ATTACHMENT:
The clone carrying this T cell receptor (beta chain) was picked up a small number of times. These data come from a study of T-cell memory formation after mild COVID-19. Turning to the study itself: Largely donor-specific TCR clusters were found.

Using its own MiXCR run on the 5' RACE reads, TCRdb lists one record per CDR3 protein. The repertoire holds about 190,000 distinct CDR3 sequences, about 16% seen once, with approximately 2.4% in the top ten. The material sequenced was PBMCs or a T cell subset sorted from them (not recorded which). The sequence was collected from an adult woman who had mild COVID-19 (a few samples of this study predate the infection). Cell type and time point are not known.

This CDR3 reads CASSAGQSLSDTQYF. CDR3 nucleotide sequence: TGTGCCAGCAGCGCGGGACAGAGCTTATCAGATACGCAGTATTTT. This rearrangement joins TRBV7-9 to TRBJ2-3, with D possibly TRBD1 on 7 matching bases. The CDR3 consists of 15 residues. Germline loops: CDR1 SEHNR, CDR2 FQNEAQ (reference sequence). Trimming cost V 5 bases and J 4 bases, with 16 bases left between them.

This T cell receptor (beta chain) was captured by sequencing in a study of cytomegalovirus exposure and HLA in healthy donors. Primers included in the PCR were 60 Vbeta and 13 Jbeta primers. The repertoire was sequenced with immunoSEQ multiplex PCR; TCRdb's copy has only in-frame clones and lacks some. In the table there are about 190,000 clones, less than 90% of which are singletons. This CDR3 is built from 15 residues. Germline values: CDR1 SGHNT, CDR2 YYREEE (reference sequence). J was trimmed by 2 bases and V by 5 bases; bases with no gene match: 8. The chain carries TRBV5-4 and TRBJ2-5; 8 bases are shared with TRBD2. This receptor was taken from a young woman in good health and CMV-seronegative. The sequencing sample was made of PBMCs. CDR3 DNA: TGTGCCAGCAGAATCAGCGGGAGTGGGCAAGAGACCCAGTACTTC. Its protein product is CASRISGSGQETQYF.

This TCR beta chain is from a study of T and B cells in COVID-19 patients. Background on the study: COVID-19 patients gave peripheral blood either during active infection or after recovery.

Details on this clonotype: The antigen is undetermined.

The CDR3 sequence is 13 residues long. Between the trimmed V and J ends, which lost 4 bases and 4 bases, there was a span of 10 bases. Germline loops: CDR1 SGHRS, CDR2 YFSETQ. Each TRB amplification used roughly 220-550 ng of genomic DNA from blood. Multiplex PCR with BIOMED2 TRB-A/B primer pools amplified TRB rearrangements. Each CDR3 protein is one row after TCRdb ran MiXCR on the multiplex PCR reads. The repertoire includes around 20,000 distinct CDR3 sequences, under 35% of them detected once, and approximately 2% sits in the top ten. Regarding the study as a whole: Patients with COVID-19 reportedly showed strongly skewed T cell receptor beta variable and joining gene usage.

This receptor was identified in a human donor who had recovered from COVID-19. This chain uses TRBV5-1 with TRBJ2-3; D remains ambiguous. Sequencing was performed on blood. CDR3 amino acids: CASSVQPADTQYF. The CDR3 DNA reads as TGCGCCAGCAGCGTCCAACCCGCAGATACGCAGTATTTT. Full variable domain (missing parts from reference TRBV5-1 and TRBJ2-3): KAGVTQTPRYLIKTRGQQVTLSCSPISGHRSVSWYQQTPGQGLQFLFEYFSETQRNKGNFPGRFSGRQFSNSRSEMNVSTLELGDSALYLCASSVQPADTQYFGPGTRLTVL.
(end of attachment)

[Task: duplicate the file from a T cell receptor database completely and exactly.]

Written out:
The clone carrying this T cell receptor (beta chain) was picked up a small number of times. These data come from a study of T-cell memory formation after mild COVID-19. Turning to the study itself: Largely donor-specific TCR clusters were found.

Using its own MiXCR run on the 5' RACE reads, TCRdb lists one record per CDR3 protein. The repertoire holds about 190,000 distinct CDR3 sequences, about 16% seen once, with approximately 2.4% in the top ten. The material sequenced was PBMCs or a T cell subset sorted from them (not recorded which). The sequence was collected from an adult woman who had mild COVID-19 (a few samples of this study predate the infection). Cell type and time point are not known.

This CDR3 reads CASSAGQSLSDTQYF. CDR3 nucleotide sequence: TGTGCCAGCAGCGCGGGACAGAGCTTATCAGATACGCAGTATTTT. This rearrangement joins TRBV7-9 to TRBJ2-3, with D possibly TRBD1 on 7 matching bases. The CDR3 consists of 15 residues. Germline loops: CDR1 SEHNR, CDR2 FQNEAQ (reference sequence). Trimming cost V 5 bases and J 4 bases, with 16 bases left between them.

This T cell receptor (beta chain) was captured by sequencing in a study of cytomegalovirus exposure and HLA in healthy donors. Primers included in the PCR were 60 Vbeta and 13 Jbeta primers. The repertoire was sequenced with immunoSEQ multiplex PCR; TCRdb's copy has only in-frame clones and lacks some. In the table there are about 190,000 clones, less than 90% of which are singletons. This CDR3 is built from 15 residues. Germline values: CDR1 SGHNT, CDR2 YYREEE (reference sequence). J was trimmed by 2 bases and V by 5 bases; bases with no gene match: 8. The chain carries TRBV5-4 and TRBJ2-5; 8 bases are shared with TRBD2. This receptor was taken from a young woman in good health and CMV-seronegative. The sequencing sample was made of PBMCs. CDR3 DNA: TGTGCCAGCAGAATCAGCGGGAGTGGGCAAGAGACCCAGTACTTC. Its protein product is CASRISGSGQETQYF.

This TCR beta chain is from a study of T and B cells in COVID-19 patients. Background on the study: COVID-19 patients gave peripheral blood either during active infection or after recovery.

Details on this clonotype: The antigen is undetermined.

The CDR3 sequence is 13 residues long. Between the trimmed V and J ends, which lost 4 bases and 4 bases, there was a span of 10 bases. Germline loops: CDR1 SGHRS, CDR2 YFSETQ. Each TRB amplification used roughly 220-550 ng of genomic DNA from blood. Multiplex PCR with BIOMED2 TRB-A/B primer pools amplified TRB rearrangements. Each CDR3 protein is one row after TCRdb ran MiXCR on the multiplex PCR reads. The repertoire includes around 20,000 distinct CDR3 sequences, under 35% of them detected once, and approximately 2% sits in the top ten. Regarding the study as a whole: Patients with COVID-19 reportedly showed strongly skewed T cell receptor beta variable and joining gene usage.

This receptor was identified in a human donor who had recovered from COVID-19. This chain uses TRBV5-1 with TRBJ2-3; D remains ambiguous. Sequencing was performed on blood. CDR3 amino acids: CASSVQPADTQYF. The CDR3 DNA reads as TGCGCCAGCAGCGTCCAACCCGCAGATACGCAGTATTTT. Full variable domain (missing parts from reference TRBV5-1 and TRBJ2-3): KAGVTQTPRYLIKTRGQQVTLSCSPISGHRSVSWYQQTPGQGLQFLFEYFSETQRNKGNFPGRFSGRQFSNSRSEMNVSTLELGDSALYLCASSVQPADTQYFGPGTRLTVL.